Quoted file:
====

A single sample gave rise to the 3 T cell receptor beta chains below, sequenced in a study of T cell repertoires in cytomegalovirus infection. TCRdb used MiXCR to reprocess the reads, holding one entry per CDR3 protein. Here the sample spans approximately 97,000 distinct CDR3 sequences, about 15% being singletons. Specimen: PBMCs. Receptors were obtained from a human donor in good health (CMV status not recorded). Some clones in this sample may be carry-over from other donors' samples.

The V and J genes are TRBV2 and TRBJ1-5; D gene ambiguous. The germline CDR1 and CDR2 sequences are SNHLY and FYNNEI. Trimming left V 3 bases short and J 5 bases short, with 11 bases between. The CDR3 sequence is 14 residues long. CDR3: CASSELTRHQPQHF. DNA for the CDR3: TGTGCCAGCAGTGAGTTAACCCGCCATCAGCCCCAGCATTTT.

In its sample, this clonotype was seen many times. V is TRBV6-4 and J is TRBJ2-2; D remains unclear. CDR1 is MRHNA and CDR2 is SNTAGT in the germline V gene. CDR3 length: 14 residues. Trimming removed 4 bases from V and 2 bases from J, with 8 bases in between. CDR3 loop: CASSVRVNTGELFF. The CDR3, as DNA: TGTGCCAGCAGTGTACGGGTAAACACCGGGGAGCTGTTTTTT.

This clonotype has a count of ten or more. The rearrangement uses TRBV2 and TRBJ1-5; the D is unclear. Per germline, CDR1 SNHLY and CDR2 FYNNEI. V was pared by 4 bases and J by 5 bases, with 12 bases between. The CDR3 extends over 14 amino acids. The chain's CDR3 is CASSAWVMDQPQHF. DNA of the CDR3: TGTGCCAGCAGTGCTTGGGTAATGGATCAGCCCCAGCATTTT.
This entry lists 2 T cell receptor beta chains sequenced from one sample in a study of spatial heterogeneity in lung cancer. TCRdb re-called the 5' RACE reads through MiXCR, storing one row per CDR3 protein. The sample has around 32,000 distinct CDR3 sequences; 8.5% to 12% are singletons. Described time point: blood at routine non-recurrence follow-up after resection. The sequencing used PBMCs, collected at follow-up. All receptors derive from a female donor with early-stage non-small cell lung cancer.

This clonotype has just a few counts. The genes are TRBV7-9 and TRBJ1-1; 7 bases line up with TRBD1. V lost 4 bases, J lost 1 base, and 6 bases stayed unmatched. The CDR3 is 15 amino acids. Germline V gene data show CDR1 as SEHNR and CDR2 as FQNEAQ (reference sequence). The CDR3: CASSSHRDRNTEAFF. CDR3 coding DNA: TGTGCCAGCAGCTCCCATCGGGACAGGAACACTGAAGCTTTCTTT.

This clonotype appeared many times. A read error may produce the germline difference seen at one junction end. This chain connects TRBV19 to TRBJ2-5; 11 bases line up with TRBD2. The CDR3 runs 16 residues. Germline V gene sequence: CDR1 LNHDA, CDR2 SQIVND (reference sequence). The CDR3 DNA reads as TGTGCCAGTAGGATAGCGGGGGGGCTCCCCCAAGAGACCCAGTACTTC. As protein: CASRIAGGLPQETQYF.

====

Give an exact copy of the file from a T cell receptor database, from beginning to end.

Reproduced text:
A single sample gave rise to the 3 T cell receptor beta chains below, sequenced in a study of T cell repertoires in cytomegalovirus infection. TCRdb used MiXCR to reprocess the reads, holding one entry per CDR3 protein. Here the sample spans approximately 97,000 distinct CDR3 sequences, about 15% being singletons. Specimen: PBMCs. Receptors were obtained from a human donor in good health (CMV status not recorded). Some clones in this sample may be carry-over from other donors' samples.

The V and J genes are TRBV2 and TRBJ1-5; D gene ambiguous. The germline CDR1 and CDR2 sequences are SNHLY and FYNNEI. Trimming left V 3 bases short and J 5 bases short, with 11 bases between. The CDR3 sequence is 14 residues long. CDR3: CASSELTRHQPQHF. DNA for the CDR3: TGTGCCAGCAGTGAGTTAACCCGCCATCAGCCCCAGCATTTT.

In its sample, this clonotype was seen many times. V is TRBV6-4 and J is TRBJ2-2; D remains unclear. CDR1 is MRHNA and CDR2 is SNTAGT in the germline V gene. CDR3 length: 14 residues. Trimming removed 4 bases from V and 2 bases from J, with 8 bases in between. CDR3 loop: CASSVRVNTGELFF. The CDR3, as DNA: TGTGCCAGCAGTGTACGGGTAAACACCGGGGAGCTGTTTTTT.

This clonotype has a count of ten or more. The rearrangement uses TRBV2 and TRBJ1-5; the D is unclear. Per germline, CDR1 SNHLY and CDR2 FYNNEI. V was pared by 4 bases and J by 5 bases, with 12 bases between. The CDR3 extends over 14 amino acids. The chain's CDR3 is CASSAWVMDQPQHF. DNA of the CDR3: TGTGCCAGCAGTGCTTGGGTAATGGATCAGCCCCAGCATTTT.
This entry lists 2 T cell receptor beta chains sequenced from one sample in a study of spatial heterogeneity in lung cancer. TCRdb re-called the 5' RACE reads through MiXCR, storing one row per CDR3 protein. The sample has around 32,000 distinct CDR3 sequences; 8.5% to 12% are singletons. Described time point: blood at routine non-recurrence follow-up after resection. The sequencing used PBMCs, collected at follow-up. All receptors derive from a female donor with early-stage non-small cell lung cancer.

This clonotype has just a few counts. The genes are TRBV7-9 and TRBJ1-1; 7 bases line up with TRBD1. V lost 4 bases, J lost 1 base, and 6 bases stayed unmatched. The CDR3 is 15 amino acids. Germline V gene data show CDR1 as SEHNR and CDR2 as FQNEAQ (reference sequence). The CDR3: CASSSHRDRNTEAFF. CDR3 coding DNA: TGTGCCAGCAGCTCCCATCGGGACAGGAACACTGAAGCTTTCTTT.

This clonotype appeared many times. A read error may produce the germline difference seen at one junction end. This chain connects TRBV19 to TRBJ2-5; 11 bases line up with TRBD2. The CDR3 runs 16 residues. Germline V gene sequence: CDR1 LNHDA, CDR2 SQIVND (reference sequence). The CDR3 DNA reads as TGTGCCAGTAGGATAGCGGGGGGGCTCCCCCAAGAGACCCAGTACTTC. As protein: CASRIAGGLPQETQYF.